Though I’d like to think none of my writing is quite as bad as the comical passages in this book depict, there was lots of ‘yeah, ok, I might do that sometimes.’, and ‘Crap, I’ve definitely done that.’, going through my mind as I came across the traps most applicable to me. I’d list them all, but there are too many (feel free to read any of my writing and I’m sure you’ll find a few on your own).

Here and there, I got to think ‘Phew, I know I’ve never done that.’ Usually when the error described in no way applied to the kind of writing I do, like: Gibberish for Art’s Sake: Wherein indecipherable lyricism baffles the reader. I have been accused of confusing my readers in the past (Dosterra Chapter one), but certainly not with lyricism.

How Not to Write a Novel also includes: The Crepitating Parasol; The Whatchamcallit; and “Yo, Charlemagne, how dost thy big war?”, to name a few more intriguing subtitles that make it impossible not to wonder, ‘What’s that about?’ If you’d like to know, pay a visit to Amazon, or your local Chapters.

What to do, What to do…Tug-of-War

I’ve got a few things on my writing to-do list right now: I’m working on a novel–aside from Dosterra, which is also a work in progress–I have a flash-fiction piece set aside for future editing before I decide where to submit it, and of course there’s Letter From Your Girl, which requires tweaking, but as I mentioned yesterday I’m giving it a few days, maybe longer, for my maturity and professional detachment to kick back in after the critique I received set off all of my defensive alarms.  There was a time when I didn’t take feedback personally…before I became a writer. 

Anyway, I decided I should work on my novel.  It’s been a few days since I’ve tackled it, and leaving it for too long can cause me to lose the flow. Problem, I’ve hit a little wall as far as what I think should happen next. There is no magic solution to this. Normally it’s just a matter of sitting down and starting, and eventually something comes even if it’s only a place holder until a better idea replaces it. This time when I sat down, I was overcome with a very persistent urge to go back to the beginning and edit what I’ve already written. My rationale being, by the time I finish doing that I’ll know what I want to have happen next.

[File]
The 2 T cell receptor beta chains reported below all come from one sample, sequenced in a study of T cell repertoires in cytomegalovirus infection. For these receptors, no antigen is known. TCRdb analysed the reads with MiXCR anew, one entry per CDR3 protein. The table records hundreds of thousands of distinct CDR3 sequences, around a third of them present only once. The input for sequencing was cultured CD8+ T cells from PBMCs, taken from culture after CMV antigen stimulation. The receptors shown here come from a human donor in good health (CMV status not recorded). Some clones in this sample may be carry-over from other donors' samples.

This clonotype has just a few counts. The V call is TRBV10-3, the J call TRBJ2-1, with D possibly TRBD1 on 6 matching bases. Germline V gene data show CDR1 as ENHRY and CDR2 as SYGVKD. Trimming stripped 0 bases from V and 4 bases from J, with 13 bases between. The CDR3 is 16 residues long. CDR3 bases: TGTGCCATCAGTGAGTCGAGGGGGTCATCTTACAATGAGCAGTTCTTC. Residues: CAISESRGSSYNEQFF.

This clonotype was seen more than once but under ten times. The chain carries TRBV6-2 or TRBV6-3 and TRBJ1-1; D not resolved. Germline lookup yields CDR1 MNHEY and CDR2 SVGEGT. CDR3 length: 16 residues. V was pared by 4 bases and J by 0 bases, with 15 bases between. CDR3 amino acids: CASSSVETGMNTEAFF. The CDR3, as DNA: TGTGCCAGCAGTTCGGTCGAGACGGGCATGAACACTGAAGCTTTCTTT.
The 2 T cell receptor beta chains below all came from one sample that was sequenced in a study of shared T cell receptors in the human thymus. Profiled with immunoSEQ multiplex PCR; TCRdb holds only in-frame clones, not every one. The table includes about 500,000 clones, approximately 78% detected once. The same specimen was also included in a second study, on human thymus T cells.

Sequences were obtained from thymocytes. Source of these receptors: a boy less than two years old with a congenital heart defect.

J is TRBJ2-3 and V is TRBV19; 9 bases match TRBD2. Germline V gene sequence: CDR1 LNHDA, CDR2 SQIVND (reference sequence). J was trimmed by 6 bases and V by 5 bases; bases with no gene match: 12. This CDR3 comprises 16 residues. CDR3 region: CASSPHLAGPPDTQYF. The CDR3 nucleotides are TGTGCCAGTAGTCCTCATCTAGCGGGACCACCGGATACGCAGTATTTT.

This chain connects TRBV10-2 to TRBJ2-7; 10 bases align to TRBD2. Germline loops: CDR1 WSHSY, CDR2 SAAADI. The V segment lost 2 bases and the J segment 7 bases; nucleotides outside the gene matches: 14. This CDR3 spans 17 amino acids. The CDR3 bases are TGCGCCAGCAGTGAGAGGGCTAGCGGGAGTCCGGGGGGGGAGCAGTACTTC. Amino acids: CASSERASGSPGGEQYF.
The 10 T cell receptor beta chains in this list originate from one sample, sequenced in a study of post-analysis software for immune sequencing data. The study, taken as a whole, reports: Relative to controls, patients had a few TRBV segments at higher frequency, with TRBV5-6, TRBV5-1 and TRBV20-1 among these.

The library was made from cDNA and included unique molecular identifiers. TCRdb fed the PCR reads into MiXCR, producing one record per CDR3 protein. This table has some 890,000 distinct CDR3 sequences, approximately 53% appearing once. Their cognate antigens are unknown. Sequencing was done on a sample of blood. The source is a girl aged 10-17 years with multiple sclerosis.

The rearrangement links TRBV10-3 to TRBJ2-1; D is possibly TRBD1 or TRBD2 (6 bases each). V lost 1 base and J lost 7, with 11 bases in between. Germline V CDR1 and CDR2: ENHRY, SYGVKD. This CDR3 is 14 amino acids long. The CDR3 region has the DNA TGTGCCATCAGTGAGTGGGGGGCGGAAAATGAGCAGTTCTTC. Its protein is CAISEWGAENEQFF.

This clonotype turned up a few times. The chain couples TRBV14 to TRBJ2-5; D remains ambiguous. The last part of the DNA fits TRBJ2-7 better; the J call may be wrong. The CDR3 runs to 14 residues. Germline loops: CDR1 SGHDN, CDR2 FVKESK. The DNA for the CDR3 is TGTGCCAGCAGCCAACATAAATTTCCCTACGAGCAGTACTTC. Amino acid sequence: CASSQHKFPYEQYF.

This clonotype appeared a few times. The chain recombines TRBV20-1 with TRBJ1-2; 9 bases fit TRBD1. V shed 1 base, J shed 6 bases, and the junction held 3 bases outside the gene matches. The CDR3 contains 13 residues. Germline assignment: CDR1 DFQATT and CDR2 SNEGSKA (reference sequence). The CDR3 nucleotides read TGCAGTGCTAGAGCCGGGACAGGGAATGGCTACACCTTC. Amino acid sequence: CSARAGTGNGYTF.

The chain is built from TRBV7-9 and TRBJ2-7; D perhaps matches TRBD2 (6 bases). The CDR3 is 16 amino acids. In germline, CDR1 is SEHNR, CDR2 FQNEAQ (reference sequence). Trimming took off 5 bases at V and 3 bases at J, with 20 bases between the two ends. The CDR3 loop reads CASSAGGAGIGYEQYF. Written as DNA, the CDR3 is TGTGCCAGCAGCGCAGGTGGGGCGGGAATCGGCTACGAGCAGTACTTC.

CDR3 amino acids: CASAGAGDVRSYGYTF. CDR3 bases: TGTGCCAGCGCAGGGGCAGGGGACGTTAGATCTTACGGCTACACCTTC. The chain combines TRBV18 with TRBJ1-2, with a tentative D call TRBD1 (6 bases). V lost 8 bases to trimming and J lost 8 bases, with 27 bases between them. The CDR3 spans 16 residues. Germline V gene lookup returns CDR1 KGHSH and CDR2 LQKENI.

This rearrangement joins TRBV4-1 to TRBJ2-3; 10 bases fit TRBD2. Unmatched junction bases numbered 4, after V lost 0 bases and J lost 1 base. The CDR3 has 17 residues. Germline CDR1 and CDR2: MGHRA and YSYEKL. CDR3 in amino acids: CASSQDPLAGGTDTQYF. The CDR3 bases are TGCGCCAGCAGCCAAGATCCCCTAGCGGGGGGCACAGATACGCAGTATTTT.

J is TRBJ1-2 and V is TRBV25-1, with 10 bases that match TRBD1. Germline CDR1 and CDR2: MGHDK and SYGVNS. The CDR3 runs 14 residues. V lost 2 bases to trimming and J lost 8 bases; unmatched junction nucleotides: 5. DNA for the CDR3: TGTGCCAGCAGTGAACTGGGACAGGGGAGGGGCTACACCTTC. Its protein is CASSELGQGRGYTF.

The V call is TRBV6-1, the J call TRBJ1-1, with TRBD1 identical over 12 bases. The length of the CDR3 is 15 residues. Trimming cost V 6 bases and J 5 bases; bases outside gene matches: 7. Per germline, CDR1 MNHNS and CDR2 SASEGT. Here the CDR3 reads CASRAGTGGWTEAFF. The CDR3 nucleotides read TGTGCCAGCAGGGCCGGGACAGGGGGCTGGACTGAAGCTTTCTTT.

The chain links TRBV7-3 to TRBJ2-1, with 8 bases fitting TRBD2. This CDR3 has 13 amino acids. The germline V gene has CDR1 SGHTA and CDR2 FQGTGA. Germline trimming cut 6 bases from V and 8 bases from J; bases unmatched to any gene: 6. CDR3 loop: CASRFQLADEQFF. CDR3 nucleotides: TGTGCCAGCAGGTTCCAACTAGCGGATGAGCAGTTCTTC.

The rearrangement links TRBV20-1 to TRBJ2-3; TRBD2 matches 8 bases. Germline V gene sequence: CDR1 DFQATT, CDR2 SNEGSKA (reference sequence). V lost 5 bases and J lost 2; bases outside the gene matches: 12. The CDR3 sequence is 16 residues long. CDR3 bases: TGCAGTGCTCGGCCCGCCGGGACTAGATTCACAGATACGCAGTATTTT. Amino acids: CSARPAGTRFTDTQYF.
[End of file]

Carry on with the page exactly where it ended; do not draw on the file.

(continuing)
Sounds logical. The thing is, any site where you can find writing tips advises against this. They say ‘write first, edit later’ for the very simple, and true, reason that the write-edit-write-edit cycle can become an endless, inescapable loop. I know this. Still, half of my brain wanted to progress the story, the other half wanted to edit.

The tug-of-war came out a tie. Result: neither story progression, nor editing occurred. I wondered over to youtube for a while, played my guitar a little–yes my life is very tough these days–made some lunch, played with the cats, and the curser on the page didn’t budge.      20131030_231920[1] 20131030_232020[1]

Finally, in danger of wasting the entire day, I gave up on the novel and abandoned the official to-do list all together. Instead, I went to my unfinished-stories folder and picked out another piece I had started a while ago, but abandoned, and managed to move that story forward by a few hundred words. Not much, and I have no plans for what I’ll do with it when it’s finished, but some writing got done and that makes for a good day.

 

 

On The Premises Take Two

The online fiction magazine, On The Premises, has a contest every few months based on a specific premise that must somehow be incorporated into the story. As I discussed in a previous post , the first time I entered one of their contests (the premise was ‘Innerworkings’), I didn’t make the final round of judging and opted to pay ($15) to have my story critiqued.

I seek out critiques of my work and comments as much as possible because for all the research on ‘how to write effectively’ I could ever do, the only way to know if I’m succeeding is to hear what people think about my final product. Preferably people who aren’t too close to me to be honest, and who are better writers than I am (which I admit may be a lot of people, but not everybody). Getting feedback from editors who have seen a lot of good and bad writing come and go is very useful.